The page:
Civil engineers use trigonometry to determine lengths that are not able to be measured to determine angles and to calculate torque. Trigonometry is a vital part of the planning process of civil engineering, as it aids the engineers in creating structures with exact precision.
Trigonometry is a branch within the larger field of mathematics that studies the relationships of measurements within triangles. All triangles have certain fixed relationships. For instance, one example is that the three angles of a triangle always add up to 180 degrees, no matter what the triangle looks like or how big it is. Trigonometry can be dated back to as early as the third century B.C., where astronomers used triangle properties to determine rough distances and positions of stars and planets. Today, trigonometry has a large variety of applications, one of which is civil engineering.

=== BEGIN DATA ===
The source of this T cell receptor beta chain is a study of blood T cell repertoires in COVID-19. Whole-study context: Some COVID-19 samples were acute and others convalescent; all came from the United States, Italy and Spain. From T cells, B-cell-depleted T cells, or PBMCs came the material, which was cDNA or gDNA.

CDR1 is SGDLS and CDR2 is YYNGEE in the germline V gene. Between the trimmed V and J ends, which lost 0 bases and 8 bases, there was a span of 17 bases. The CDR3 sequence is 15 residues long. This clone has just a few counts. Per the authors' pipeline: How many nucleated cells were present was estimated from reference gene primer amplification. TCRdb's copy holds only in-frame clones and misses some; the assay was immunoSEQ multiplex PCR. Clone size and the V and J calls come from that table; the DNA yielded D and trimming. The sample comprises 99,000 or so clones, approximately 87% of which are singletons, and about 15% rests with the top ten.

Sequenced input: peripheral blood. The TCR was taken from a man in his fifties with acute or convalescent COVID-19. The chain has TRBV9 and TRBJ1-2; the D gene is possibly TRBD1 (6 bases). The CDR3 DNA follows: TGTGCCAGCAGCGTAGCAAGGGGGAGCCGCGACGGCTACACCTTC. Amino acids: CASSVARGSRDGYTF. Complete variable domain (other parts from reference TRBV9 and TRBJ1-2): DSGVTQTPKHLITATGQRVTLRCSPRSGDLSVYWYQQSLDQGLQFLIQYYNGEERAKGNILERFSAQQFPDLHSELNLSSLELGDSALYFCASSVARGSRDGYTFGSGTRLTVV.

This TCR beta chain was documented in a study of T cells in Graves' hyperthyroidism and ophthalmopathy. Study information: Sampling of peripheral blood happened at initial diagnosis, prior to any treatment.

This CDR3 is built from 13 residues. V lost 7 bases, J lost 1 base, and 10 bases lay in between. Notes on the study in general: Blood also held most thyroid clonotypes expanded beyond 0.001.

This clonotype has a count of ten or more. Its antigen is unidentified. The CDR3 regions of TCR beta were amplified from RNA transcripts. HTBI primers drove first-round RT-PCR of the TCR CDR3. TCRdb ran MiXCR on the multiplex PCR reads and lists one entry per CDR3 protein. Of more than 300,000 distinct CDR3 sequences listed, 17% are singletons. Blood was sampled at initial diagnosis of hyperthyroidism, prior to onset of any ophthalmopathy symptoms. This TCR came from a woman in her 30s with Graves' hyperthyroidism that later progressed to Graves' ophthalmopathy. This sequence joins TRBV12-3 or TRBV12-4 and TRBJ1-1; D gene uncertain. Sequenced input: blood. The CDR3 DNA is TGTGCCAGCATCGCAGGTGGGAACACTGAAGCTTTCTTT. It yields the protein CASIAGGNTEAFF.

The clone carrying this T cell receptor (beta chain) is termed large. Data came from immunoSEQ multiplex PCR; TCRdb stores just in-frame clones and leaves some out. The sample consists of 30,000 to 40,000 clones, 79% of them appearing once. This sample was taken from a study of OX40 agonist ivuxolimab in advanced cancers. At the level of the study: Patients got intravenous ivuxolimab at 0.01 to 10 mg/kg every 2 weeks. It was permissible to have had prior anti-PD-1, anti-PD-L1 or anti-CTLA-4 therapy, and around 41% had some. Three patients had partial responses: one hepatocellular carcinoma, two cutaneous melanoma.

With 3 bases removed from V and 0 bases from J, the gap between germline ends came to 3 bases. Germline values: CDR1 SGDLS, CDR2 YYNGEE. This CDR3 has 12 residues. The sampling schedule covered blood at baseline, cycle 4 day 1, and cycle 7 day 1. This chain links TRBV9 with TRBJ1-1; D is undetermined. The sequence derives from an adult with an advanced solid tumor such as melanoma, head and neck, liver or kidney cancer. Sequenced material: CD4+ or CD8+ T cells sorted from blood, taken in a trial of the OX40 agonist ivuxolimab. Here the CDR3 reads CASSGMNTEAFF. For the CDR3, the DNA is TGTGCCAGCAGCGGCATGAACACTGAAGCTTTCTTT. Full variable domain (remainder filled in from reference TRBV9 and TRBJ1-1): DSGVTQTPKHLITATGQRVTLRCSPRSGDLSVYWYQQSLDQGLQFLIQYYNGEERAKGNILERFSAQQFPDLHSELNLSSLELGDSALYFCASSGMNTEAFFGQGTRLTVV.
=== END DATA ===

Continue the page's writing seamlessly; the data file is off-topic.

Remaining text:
Before construction of buildings and structures ever begins, there is a long planning and modeling process that engineers must go through. Blueprints are created that give construction workers exact guidelines of how to build the structures. The engineers who design and create these blueprints use trigonometry to determine measurements and angles that would take too long to measure by hand. By finding relationships between triangles in the structure's design, trigonometry speeds up the entire engineering process by using known values to determine unknown variables.